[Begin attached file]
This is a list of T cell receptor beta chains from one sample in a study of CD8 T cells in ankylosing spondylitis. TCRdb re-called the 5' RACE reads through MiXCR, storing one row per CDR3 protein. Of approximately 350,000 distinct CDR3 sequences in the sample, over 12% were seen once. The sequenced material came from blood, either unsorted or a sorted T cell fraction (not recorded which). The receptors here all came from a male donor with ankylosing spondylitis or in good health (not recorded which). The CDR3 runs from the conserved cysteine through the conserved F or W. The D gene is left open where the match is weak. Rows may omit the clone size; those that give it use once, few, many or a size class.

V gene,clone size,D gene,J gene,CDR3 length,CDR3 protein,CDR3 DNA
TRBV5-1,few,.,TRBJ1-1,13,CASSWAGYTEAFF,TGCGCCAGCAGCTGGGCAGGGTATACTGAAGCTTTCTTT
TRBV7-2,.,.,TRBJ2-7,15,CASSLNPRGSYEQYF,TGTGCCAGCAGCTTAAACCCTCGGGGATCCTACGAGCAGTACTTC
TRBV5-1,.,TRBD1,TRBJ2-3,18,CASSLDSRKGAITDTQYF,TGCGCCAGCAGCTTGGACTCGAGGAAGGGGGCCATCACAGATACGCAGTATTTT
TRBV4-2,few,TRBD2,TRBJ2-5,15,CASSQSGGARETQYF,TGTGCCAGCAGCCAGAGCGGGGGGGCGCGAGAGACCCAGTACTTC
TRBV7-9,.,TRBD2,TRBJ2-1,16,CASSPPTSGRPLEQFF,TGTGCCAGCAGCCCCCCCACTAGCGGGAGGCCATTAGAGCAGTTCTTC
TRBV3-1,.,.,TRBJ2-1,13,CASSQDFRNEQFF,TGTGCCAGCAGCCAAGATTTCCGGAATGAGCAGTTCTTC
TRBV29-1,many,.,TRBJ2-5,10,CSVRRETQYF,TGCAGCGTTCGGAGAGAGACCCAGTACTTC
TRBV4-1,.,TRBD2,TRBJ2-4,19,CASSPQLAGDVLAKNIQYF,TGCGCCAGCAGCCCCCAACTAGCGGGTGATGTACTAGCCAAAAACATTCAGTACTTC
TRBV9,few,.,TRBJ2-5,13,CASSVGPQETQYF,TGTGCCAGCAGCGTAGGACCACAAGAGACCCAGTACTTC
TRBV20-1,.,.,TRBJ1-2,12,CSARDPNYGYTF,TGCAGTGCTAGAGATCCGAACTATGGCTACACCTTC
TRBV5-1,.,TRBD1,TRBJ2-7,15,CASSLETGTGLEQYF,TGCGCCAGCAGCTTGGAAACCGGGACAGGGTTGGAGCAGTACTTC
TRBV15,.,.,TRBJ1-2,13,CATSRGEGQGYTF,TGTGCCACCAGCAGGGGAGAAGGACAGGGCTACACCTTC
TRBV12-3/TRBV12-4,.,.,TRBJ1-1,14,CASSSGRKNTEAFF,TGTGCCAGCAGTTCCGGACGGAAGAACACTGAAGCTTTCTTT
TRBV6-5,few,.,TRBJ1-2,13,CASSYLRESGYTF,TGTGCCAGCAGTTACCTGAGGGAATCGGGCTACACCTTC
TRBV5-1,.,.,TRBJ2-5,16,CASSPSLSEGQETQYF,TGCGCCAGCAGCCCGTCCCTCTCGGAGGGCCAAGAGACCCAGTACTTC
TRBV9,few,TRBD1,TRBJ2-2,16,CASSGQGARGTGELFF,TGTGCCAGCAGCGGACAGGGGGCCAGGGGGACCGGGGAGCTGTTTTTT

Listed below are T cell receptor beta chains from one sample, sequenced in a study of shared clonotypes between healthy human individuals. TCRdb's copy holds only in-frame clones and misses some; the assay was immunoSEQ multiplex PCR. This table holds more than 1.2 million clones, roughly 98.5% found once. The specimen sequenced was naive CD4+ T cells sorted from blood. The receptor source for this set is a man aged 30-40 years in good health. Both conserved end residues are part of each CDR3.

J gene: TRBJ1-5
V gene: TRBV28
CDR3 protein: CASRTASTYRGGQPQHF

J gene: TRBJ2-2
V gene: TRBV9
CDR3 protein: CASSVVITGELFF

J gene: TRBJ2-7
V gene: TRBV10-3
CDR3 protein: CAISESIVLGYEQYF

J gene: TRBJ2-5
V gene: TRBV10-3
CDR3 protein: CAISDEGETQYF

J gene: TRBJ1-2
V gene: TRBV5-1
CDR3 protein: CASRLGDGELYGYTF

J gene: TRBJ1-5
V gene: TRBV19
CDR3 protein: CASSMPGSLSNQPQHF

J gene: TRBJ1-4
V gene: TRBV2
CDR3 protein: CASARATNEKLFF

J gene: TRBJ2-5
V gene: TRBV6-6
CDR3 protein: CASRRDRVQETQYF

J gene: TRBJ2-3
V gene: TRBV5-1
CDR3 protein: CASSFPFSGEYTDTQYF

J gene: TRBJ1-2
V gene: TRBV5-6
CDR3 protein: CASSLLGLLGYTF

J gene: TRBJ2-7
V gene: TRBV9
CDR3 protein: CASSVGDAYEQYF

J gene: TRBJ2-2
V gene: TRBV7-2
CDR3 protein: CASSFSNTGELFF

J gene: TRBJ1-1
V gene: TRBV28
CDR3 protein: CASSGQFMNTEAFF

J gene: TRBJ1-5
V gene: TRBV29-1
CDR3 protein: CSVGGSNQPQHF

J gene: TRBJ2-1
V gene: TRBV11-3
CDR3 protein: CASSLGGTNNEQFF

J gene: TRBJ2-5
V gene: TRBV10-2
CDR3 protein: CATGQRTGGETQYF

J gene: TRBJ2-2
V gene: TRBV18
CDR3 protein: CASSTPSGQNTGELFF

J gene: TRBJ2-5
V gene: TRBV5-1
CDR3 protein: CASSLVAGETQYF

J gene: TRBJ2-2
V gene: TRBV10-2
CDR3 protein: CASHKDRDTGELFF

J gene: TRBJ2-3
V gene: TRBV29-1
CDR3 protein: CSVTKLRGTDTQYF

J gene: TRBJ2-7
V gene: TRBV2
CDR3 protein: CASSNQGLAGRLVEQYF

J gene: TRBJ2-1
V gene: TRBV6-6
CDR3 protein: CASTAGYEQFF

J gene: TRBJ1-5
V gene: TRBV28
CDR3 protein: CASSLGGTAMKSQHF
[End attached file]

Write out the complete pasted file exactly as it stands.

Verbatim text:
This is a list of T cell receptor beta chains from one sample in a study of CD8 T cells in ankylosing spondylitis. TCRdb re-called the 5' RACE reads through MiXCR, storing one row per CDR3 protein. Of approximately 350,000 distinct CDR3 sequences in the sample, over 12% were seen once. The sequenced material came from blood, either unsorted or a sorted T cell fraction (not recorded which). The receptors here all came from a male donor with ankylosing spondylitis or in good health (not recorded which). The CDR3 runs from the conserved cysteine through the conserved F or W. The D gene is left open where the match is weak. Rows may omit the clone size; those that give it use once, few, many or a size class.

V gene,clone size,D gene,J gene,CDR3 length,CDR3 protein,CDR3 DNA
TRBV5-1,few,.,TRBJ1-1,13,CASSWAGYTEAFF,TGCGCCAGCAGCTGGGCAGGGTATACTGAAGCTTTCTTT
TRBV7-2,.,.,TRBJ2-7,15,CASSLNPRGSYEQYF,TGTGCCAGCAGCTTAAACCCTCGGGGATCCTACGAGCAGTACTTC
TRBV5-1,.,TRBD1,TRBJ2-3,18,CASSLDSRKGAITDTQYF,TGCGCCAGCAGCTTGGACTCGAGGAAGGGGGCCATCACAGATACGCAGTATTTT
TRBV4-2,few,TRBD2,TRBJ2-5,15,CASSQSGGARETQYF,TGTGCCAGCAGCCAGAGCGGGGGGGCGCGAGAGACCCAGTACTTC
TRBV7-9,.,TRBD2,TRBJ2-1,16,CASSPPTSGRPLEQFF,TGTGCCAGCAGCCCCCCCACTAGCGGGAGGCCATTAGAGCAGTTCTTC
TRBV3-1,.,.,TRBJ2-1,13,CASSQDFRNEQFF,TGTGCCAGCAGCCAAGATTTCCGGAATGAGCAGTTCTTC
TRBV29-1,many,.,TRBJ2-5,10,CSVRRETQYF,TGCAGCGTTCGGAGAGAGACCCAGTACTTC
TRBV4-1,.,TRBD2,TRBJ2-4,19,CASSPQLAGDVLAKNIQYF,TGCGCCAGCAGCCCCCAACTAGCGGGTGATGTACTAGCCAAAAACATTCAGTACTTC
TRBV9,few,.,TRBJ2-5,13,CASSVGPQETQYF,TGTGCCAGCAGCGTAGGACCACAAGAGACCCAGTACTTC
TRBV20-1,.,.,TRBJ1-2,12,CSARDPNYGYTF,TGCAGTGCTAGAGATCCGAACTATGGCTACACCTTC
TRBV5-1,.,TRBD1,TRBJ2-7,15,CASSLETGTGLEQYF,TGCGCCAGCAGCTTGGAAACCGGGACAGGGTTGGAGCAGTACTTC
TRBV15,.,.,TRBJ1-2,13,CATSRGEGQGYTF,TGTGCCACCAGCAGGGGAGAAGGACAGGGCTACACCTTC
TRBV12-3/TRBV12-4,.,.,TRBJ1-1,14,CASSSGRKNTEAFF,TGTGCCAGCAGTTCCGGACGGAAGAACACTGAAGCTTTCTTT
TRBV6-5,few,.,TRBJ1-2,13,CASSYLRESGYTF,TGTGCCAGCAGTTACCTGAGGGAATCGGGCTACACCTTC
TRBV5-1,.,.,TRBJ2-5,16,CASSPSLSEGQETQYF,TGCGCCAGCAGCCCGTCCCTCTCGGAGGGCCAAGAGACCCAGTACTTC
TRBV9,few,TRBD1,TRBJ2-2,16,CASSGQGARGTGELFF,TGTGCCAGCAGCGGACAGGGGGCCAGGGGGACCGGGGAGCTGTTTTTT

Listed below are T cell receptor beta chains from one sample, sequenced in a study of shared clonotypes between healthy human individuals. TCRdb's copy holds only in-frame clones and misses some; the assay was immunoSEQ multiplex PCR. This table holds more than 1.2 million clones, roughly 98.5% found once. The specimen sequenced was naive CD4+ T cells sorted from blood. The receptor source for this set is a man aged 30-40 years in good health. Both conserved end residues are part of each CDR3.

J gene: TRBJ1-5
V gene: TRBV28
CDR3 protein: CASRTASTYRGGQPQHF

J gene: TRBJ2-2
V gene: TRBV9
CDR3 protein: CASSVVITGELFF

J gene: TRBJ2-7
V gene: TRBV10-3
CDR3 protein: CAISESIVLGYEQYF

J gene: TRBJ2-5
V gene: TRBV10-3
CDR3 protein: CAISDEGETQYF

J gene: TRBJ1-2
V gene: TRBV5-1
CDR3 protein: CASRLGDGELYGYTF

J gene: TRBJ1-5
V gene: TRBV19
CDR3 protein: CASSMPGSLSNQPQHF

J gene: TRBJ1-4
V gene: TRBV2
CDR3 protein: CASARATNEKLFF

J gene: TRBJ2-5
V gene: TRBV6-6
CDR3 protein: CASRRDRVQETQYF

J gene: TRBJ2-3
V gene: TRBV5-1
CDR3 protein: CASSFPFSGEYTDTQYF

J gene: TRBJ1-2
V gene: TRBV5-6
CDR3 protein: CASSLLGLLGYTF

J gene: TRBJ2-7
V gene: TRBV9
CDR3 protein: CASSVGDAYEQYF

J gene: TRBJ2-2
V gene: TRBV7-2
CDR3 protein: CASSFSNTGELFF

J gene: TRBJ1-1
V gene: TRBV28
CDR3 protein: CASSGQFMNTEAFF

J gene: TRBJ1-5
V gene: TRBV29-1
CDR3 protein: CSVGGSNQPQHF

J gene: TRBJ2-1
V gene: TRBV11-3
CDR3 protein: CASSLGGTNNEQFF

J gene: TRBJ2-5
V gene: TRBV10-2
CDR3 protein: CATGQRTGGETQYF

J gene: TRBJ2-2
V gene: TRBV18
CDR3 protein: CASSTPSGQNTGELFF

J gene: TRBJ2-5
V gene: TRBV5-1
CDR3 protein: CASSLVAGETQYF

J gene: TRBJ2-2
V gene: TRBV10-2
CDR3 protein: CASHKDRDTGELFF

J gene: TRBJ2-3
V gene: TRBV29-1
CDR3 protein: CSVTKLRGTDTQYF

J gene: TRBJ2-7
V gene: TRBV2
CDR3 protein: CASSNQGLAGRLVEQYF

J gene: TRBJ2-1
V gene: TRBV6-6
CDR3 protein: CASTAGYEQFF

J gene: TRBJ1-5
V gene: TRBV28
CDR3 protein: CASSLGGTAMKSQHF